Navigation Links
All-optical transistor

Controlling and modulating the flow of light is essential in today's telecommunications-based society. Professor Tobias Kippenberg and his team in EPFL's Laboratory of Photonics and Quantum Measurements have discovered a novel way to couple light and vibrations. Using this discovery, they built a device in which a beam of light traveling through an optical microresonator could be controlled by a second, stronger light beam. The device thus acts like an optical transistor, in which one light beam influences the intensity of another.

Their optical microresonator has two characteristics: first, it traps light in a tiny glass structure, guiding the beam into a circular pattern. Second, the structure vibrates, like a wine glass, at well-defined frequencies. Because the structure is so tiny (a fraction of the diameter of a human hair), these frequencies are 10,000 times higher than a wineglass vibration. When light is injected into the device, the photons exert a force called radiation pressure, which is greatly enhanced by the resonator. The increasing pressure deforms the cavity, coupling the light to the mechanical vibrations. If two light beams are used, the interaction of the two lasers with the mechanical vibrations results in a kind of optical "switch": the strong "control" laser can turn on or off a weaker "probe" laser just as in a electronic transistor.

"We have known for more than two years that this effect was theoretically possible," explains Max-Planck Institute scientist Albert Schliesser, but pinning it down proved difficult. "Once we knew where to look, it was right there," recalls EPFL PhD student Stefan Weis, one of the lead authors of the paper. Senior EPFL scientist Samuel Delglise notes that "the agreement between theory and experiment is really striking."

Applications of this novel effect, baptised "OMIT" (optomechanically-induced transparency), could provide entirely new functionality to photonics. Radiation-to-vibration conversions are already widely used; in mobile phones, for example, a receiver converts electromagnetic radiation to mechanical vibration, enabling the signal to be filtered efficiently. But it has been impossible to do this kind of conversion with light. With an OMIT-based device, an optical light field could for the first time be converted into a mechanical vibration. This could open up a huge range of possibilities in telecommunications. For example, novel optical buffers could be designed that could store optical information for up to several seconds.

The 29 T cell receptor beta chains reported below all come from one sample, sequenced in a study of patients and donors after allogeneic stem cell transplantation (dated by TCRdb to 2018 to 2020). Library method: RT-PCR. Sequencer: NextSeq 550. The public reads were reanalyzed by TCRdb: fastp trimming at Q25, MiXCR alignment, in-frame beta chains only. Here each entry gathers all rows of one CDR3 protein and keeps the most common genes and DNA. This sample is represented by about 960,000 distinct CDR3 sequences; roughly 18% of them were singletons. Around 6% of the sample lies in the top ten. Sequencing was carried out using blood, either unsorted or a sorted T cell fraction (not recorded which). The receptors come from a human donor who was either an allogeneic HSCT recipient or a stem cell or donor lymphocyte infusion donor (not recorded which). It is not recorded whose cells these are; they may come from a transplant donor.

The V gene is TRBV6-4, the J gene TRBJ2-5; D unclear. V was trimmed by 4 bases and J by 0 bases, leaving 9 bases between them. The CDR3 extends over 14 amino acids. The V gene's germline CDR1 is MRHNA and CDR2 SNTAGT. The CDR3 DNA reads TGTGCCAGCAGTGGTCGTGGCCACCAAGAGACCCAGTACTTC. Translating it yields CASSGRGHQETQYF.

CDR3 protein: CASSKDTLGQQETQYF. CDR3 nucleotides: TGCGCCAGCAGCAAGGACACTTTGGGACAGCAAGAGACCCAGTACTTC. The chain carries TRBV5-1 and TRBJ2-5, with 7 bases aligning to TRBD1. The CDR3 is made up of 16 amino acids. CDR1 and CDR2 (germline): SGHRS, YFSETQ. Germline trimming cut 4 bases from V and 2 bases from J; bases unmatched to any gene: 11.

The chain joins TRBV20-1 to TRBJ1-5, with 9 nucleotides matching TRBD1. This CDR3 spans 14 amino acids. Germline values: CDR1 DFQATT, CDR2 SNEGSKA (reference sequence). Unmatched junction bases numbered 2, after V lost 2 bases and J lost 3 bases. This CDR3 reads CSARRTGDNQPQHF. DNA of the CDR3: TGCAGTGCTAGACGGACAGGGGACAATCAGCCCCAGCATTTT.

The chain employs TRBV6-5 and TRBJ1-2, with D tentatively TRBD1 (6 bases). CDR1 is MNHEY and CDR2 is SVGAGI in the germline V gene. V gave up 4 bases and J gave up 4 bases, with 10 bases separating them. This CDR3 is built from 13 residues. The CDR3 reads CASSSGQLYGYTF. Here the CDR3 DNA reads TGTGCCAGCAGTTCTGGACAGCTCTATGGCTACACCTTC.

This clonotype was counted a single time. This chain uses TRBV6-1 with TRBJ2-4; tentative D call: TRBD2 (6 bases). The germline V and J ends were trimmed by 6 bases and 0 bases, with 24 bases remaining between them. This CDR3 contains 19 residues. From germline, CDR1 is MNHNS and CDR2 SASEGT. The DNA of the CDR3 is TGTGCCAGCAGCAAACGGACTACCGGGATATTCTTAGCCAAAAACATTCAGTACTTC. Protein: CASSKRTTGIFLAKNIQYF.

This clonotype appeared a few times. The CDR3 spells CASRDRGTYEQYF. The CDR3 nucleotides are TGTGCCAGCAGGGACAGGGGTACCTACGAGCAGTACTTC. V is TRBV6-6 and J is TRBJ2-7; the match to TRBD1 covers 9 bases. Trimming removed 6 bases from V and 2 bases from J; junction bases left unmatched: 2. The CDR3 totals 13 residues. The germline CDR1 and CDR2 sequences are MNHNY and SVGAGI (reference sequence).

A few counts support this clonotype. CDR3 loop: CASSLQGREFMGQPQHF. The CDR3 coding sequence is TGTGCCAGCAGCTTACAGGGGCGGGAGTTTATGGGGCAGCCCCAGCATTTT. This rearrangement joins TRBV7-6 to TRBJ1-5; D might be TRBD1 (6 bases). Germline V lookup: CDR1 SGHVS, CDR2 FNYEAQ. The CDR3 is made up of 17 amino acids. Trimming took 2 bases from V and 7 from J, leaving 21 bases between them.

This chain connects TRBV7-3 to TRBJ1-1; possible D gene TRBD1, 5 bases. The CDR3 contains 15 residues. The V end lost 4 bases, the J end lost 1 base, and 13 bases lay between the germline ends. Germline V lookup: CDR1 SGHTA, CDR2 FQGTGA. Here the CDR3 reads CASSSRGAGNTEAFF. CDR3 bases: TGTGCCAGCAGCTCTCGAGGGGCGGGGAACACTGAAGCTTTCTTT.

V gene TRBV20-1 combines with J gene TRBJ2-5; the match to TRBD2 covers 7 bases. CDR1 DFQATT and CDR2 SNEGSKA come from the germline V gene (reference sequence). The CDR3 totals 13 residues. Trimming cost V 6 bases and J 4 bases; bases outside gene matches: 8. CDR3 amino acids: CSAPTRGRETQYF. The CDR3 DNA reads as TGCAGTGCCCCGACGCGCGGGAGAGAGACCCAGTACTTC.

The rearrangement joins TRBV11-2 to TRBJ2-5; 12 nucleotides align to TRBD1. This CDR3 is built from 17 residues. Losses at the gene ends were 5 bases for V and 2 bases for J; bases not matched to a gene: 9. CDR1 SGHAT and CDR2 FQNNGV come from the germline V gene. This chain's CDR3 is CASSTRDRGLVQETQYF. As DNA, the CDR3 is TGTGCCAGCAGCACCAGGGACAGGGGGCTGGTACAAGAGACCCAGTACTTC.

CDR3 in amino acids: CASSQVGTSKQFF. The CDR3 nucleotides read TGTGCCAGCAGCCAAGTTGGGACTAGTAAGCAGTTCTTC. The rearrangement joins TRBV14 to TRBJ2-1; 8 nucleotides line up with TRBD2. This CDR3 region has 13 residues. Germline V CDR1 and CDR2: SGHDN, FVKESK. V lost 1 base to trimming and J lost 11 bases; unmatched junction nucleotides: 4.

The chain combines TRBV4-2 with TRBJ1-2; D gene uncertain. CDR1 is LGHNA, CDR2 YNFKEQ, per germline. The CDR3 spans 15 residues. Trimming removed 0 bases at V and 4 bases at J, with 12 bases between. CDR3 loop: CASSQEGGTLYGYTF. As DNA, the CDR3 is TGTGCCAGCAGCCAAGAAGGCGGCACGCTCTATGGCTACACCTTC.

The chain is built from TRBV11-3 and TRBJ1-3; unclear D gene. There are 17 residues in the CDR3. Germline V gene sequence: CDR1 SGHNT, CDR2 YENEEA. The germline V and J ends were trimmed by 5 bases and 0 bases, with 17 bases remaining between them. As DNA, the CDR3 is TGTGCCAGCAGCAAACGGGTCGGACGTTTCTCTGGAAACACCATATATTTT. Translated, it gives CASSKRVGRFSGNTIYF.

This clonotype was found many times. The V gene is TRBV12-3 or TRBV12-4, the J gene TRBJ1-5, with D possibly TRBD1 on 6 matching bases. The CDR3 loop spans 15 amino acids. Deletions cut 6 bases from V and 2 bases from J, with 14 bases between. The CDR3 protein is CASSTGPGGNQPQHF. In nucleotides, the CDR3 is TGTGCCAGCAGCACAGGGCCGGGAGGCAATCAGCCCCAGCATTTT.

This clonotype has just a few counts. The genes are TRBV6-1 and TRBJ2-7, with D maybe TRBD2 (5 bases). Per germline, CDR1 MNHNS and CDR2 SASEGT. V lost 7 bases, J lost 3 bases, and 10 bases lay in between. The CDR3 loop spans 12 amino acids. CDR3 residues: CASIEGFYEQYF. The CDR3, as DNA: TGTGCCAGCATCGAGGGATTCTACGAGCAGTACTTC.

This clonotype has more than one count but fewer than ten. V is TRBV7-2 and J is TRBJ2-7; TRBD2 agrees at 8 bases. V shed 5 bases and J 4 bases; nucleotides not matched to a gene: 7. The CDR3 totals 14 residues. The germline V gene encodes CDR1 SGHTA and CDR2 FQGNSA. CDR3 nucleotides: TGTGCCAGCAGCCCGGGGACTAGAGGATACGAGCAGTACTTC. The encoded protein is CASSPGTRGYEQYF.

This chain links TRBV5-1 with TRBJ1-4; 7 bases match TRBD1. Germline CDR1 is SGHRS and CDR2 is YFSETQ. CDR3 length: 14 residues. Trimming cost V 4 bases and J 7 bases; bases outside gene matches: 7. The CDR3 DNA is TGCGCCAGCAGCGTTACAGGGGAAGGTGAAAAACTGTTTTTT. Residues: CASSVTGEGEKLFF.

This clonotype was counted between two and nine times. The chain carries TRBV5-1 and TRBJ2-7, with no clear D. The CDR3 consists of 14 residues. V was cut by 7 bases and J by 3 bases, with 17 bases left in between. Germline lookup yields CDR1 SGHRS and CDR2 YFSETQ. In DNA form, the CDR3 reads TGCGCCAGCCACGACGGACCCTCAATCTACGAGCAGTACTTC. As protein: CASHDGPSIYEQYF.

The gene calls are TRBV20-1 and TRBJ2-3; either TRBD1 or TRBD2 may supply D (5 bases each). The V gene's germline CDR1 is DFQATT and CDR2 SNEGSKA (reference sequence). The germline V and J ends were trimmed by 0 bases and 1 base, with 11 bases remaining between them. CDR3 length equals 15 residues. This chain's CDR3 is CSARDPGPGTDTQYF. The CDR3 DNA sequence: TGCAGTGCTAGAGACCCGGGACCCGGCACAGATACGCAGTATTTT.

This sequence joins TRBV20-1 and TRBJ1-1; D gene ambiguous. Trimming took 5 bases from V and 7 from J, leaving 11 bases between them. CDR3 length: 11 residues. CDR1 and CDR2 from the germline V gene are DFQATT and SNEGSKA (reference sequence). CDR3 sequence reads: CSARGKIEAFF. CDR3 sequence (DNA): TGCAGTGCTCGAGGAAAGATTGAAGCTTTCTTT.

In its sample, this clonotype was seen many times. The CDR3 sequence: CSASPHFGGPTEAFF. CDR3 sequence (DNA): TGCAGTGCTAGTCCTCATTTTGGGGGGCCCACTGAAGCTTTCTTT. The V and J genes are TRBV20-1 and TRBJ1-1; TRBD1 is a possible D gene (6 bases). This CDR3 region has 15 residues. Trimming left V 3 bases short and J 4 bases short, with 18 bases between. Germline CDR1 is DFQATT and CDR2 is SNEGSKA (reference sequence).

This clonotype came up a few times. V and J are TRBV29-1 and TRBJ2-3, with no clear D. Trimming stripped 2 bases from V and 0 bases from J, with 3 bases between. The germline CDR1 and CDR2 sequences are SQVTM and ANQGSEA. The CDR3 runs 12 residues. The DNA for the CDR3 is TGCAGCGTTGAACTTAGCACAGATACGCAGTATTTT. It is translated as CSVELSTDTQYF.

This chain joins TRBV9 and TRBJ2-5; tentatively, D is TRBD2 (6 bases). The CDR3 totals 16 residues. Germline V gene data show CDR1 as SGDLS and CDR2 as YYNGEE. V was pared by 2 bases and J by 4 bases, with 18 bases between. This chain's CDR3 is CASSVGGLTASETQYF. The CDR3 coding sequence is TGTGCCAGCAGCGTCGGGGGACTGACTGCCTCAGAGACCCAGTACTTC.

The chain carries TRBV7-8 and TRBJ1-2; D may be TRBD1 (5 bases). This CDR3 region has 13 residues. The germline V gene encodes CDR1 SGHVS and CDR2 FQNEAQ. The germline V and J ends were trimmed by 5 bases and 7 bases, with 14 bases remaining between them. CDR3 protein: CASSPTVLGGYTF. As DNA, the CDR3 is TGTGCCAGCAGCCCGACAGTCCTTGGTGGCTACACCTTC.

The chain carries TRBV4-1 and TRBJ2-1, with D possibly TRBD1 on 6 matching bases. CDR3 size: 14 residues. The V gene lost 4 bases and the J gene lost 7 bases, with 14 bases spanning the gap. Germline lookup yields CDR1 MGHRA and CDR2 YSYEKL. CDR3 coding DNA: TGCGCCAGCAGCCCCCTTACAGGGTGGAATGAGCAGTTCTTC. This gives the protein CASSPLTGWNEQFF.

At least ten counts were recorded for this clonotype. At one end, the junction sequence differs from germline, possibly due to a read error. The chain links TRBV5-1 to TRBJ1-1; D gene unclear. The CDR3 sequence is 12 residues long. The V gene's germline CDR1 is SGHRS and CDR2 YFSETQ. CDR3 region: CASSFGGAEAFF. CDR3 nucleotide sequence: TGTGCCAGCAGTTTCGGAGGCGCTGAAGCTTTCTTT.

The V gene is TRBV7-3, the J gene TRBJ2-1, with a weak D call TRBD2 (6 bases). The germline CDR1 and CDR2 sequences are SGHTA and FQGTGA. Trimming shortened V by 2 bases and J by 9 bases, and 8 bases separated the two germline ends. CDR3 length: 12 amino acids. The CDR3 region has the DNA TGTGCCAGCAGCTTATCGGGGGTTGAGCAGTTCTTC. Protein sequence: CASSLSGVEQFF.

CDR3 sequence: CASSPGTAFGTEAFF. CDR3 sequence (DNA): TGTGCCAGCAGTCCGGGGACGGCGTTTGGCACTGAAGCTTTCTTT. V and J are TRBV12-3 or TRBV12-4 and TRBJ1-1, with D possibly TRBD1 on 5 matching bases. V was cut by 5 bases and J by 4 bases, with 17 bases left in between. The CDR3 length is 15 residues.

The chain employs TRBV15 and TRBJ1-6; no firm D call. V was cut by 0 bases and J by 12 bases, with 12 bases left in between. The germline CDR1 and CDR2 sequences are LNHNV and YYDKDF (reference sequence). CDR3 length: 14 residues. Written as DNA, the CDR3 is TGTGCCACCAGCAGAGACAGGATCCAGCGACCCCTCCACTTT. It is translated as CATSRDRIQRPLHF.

On a more fundamental level, researchers around the world have been trying to find ways to control optomechanical systems at the quantum level: the switchable coupling demonstrated by the EPFL-Max Planck team could help the community clear this hurdle, by serving as an important interface in hybrid quantum systems.


Contact: Tobias Kippenberg
Ecole Polytechnique Fdrale de Lausanne

Related biology technology :

1. McGill physicists find a new state of matter in a transistor
2. USC researchers print dense lattice of transparent nanotube transistors on flexible base
3. Mysterious charge transport in self-assembled monolayer transistors unraveled
4. Nanoelectronic transistor combined with biological machine could lead to better electronics
5. Nanowires key to future transistors, electronics
6. Scientists create worlds first molecular transistor
7. Nanoribbons for graphene transistors
8. New nanoscale transistors allow sensitive probing inside cells
9. UCLA chemists, engineers achieve world record with high-speed graphene transistors
10. New computer switches handle heat that renders transistors useless
11. Triple-mode transistors show potential
Post Your Comments:
Related Image:
All-optical transistor
(Date:10/11/2017)... 2017  VMS BioMarketing, a leading provider of patient support ... Nurse Educator (CNE) network, which will launch this week. The ... health care professionals to enhance the patient care experience by ... other health care professionals to help women who have been ... ...
(Date:10/11/2017)... ... October 11, 2017 , ... Disappearing forests and increased emissions are ... 5.5 million people each year. Especially those living in larger cities are affected by ... in one of the most pollution-affected countries globally - decided to take action. , ...
(Date:10/11/2017)... , ... October 11, 2017 , ... ... (FDA) has granted orphan drug designation to SBT-100, its novel anti-STAT3 (Signal Transducer ... treatment of osteosarcoma. SBT-100 is able to cross the cell membrane and bind ...
(Date:10/10/2017)... , ... October 10, 2017 ... ... cancer-focused pharmaceutical company advancing targeted antibody-drug conjugate (ADC) therapeutics, today confirmed licensing ... HPLN (Hybrid Polymerized Liposomal Nanoparticle), a technology developed in collaboration with Children’s ...
Breaking Biology Technology:
(Date:4/6/2017)... 6, 2017 Forecasts by Product ... Readers, by End-Use (Transportation & Logistics, Government & Public ... & Fossil Generation Facility, Nuclear Power), Industrial, Retail, Business ... Are you looking for a definitive report on ... ...
(Date:4/4/2017)... , April 4, 2017   EyeLock LLC ... announced that the United States Patent and Trademark Office ... broadly covers the linking of an iris image with ... transaction) and represents the company,s 45 th issued ... patent is very timely given the multi-modal biometric capabilities ...
(Date:3/30/2017)... , March 30, 2017 Trends, opportunities and ... and behavioral), by technology (fingerprint, AFIS, iris recognition, facial ... and others), by end use industry (government and law ... financial and banking, and others), and by region ( ... , Asia Pacific , and the ...
Breaking Biology News(10 mins):